We Are Humanity
By Martin LeFevre
Feb 3, 2018, 5:55pm
Just after I take my seat for a meditation at the place with a long view downstream, a young, scruffy, unhappy-looking young man charges into the site. It's an unseasonably warm 75 degrees in the Central Valley, and he's overdressed in a coat and heavy pants.
Without saying a word, he walks quickly directly in front of me down to the fast-flowing stream. Rinsing his hands vigorously as if something toxic was on them, he walks back to the path, his deadpan facial expression at odds with the alacrity of his movement.
I feel a pang of compassion, and say, "beautiful day, eh?" His face softens almost indiscernibly, and he replies, "Yes, it is, have a good day sir."
A strange thing about human existence, especially in a culture as miserable as American culture has become, is that a small interaction like that can make a difference in someone's day.
I read something today that another young man in the United States said to his professor: "Because we view humanity - and thus its institutions - as corrupt and selfish, the only person we can rely upon is our self. The only way we can avoid failure, being let down, and ultimately succumbing to the chaotic world around us, therefore, is to have the means (financial security) to rely only upon ourselves."
This is clear evidence of the insight that when a people perish, as the American people have, the vast majority of people in the culture emotionally experience it as the death of humanity. Since we are social creatures, we adapt to the conditions around us, even if those conditions are completely maladaptive.
In all times and with all peoples, there have been despicable characters that go bad early and remain bad all their lives. But with intact peoples, most people are decent and minimally caring, and can be roused to outrage by malfeasance or malevolence in their political and economic leaders.
When a people perish however, there is no bottom. Then fascism grows like fungus in moist, dark underbrush. It becomes harder and harder for ordinary citizens to find the light and be guided by it.
That's why the view "humanity as corrupt and selfish" has become, in this country at least, the dominant, underlying worldview of most people, especially young people. That's why we see so much hopelessness in the faces and in the actions of high school kids and younger.
Imperceptive spokespeople for the status quo on the left continue to labor under the willful illusion that the American people are still an intact, good and caring people. They say things like, "slowly but surely, the president is getting people to shrug," refusing to realize that the shrug of indifference cuts across the social, economic and political spectrum, and is what gave rise to this small, hideous president.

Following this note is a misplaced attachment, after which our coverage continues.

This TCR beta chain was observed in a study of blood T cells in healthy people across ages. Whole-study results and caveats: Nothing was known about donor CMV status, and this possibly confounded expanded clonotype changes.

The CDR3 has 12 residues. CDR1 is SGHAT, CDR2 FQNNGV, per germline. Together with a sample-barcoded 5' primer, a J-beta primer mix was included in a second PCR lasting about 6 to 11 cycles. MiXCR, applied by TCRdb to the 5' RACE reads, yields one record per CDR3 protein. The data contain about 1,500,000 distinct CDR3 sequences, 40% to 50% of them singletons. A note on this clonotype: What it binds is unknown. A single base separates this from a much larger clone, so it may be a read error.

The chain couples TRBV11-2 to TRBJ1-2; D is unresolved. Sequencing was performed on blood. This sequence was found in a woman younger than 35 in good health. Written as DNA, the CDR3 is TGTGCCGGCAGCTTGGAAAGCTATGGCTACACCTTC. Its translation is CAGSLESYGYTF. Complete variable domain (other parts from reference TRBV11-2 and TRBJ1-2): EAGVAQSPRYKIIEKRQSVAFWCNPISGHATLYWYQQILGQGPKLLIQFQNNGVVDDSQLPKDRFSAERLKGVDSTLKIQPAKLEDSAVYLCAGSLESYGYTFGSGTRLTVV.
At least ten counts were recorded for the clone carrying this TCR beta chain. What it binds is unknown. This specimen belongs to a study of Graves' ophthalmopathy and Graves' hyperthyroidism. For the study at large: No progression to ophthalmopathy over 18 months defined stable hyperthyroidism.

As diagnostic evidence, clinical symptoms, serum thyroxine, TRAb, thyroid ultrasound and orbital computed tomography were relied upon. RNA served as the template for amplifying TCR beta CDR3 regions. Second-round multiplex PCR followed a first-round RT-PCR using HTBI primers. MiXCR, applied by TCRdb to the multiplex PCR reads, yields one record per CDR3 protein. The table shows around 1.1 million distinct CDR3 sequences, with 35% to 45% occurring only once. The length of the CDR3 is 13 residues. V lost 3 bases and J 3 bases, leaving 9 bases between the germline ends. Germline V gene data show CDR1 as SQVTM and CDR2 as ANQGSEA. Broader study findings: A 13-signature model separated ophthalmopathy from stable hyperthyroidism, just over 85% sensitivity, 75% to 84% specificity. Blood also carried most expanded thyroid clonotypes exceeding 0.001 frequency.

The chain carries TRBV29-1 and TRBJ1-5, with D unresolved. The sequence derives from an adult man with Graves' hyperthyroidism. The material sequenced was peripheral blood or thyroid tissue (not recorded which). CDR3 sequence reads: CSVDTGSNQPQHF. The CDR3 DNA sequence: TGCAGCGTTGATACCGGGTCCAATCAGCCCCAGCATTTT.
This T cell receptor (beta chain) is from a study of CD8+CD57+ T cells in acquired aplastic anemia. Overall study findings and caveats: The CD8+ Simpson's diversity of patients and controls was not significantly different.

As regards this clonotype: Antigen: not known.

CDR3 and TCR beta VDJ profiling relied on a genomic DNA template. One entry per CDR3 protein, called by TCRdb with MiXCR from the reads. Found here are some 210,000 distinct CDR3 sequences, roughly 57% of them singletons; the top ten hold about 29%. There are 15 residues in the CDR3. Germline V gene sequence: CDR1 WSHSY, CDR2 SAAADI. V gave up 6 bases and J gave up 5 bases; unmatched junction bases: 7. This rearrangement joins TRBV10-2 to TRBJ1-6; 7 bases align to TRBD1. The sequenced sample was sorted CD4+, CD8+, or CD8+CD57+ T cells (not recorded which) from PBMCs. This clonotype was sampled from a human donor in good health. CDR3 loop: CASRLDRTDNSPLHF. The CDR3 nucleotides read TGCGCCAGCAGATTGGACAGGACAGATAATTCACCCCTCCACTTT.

Imperceptive spokespeople for the status quo on the right continue to labor under the willful illusion that "liberal democracy has had a pretty good run for 300 years...if the problem were really in the roots, wouldn't it have shown up before now?" The error in that logic is too obvious to waste any words on.
Humanity is in real and present danger, not the American republic. For "our descendants enjoy healthy lives aware of their place in this wild thing we call nature," we have to cease seeing nature as a thing. Thought makes things, not nature. That's not a semantic difference, but an existential distinction.
What is sufficient to change the disastrous course of humankind, which is destroying the earth and the human potential in equal measure? A psychological revolution obviously, but what does that mean?
It means a creative explosion on a global scale, even greater than the regional creative explosions that occurred around the same time in ancient Greece and India.
The Greek explosion produced the Western mind, which eventually led to incredible advances in science and technology. The Indian explosion produced 2000 years of inward exploration and development, with many complex, dead-end traditions, which only in recent decades have been superseded by the external achievements of Western civilization.
Science is the tool of knowledge that gives ever-greater tools of technology. It is not, however, a means of understanding, and cannot light the way ahead.
Humanity is only as corrupt and selfish as we are.
Martin LeFevre is a contemplative, and non-academic religious and political philosopher. He welcomes dialogue. firstname.lastname@example.org
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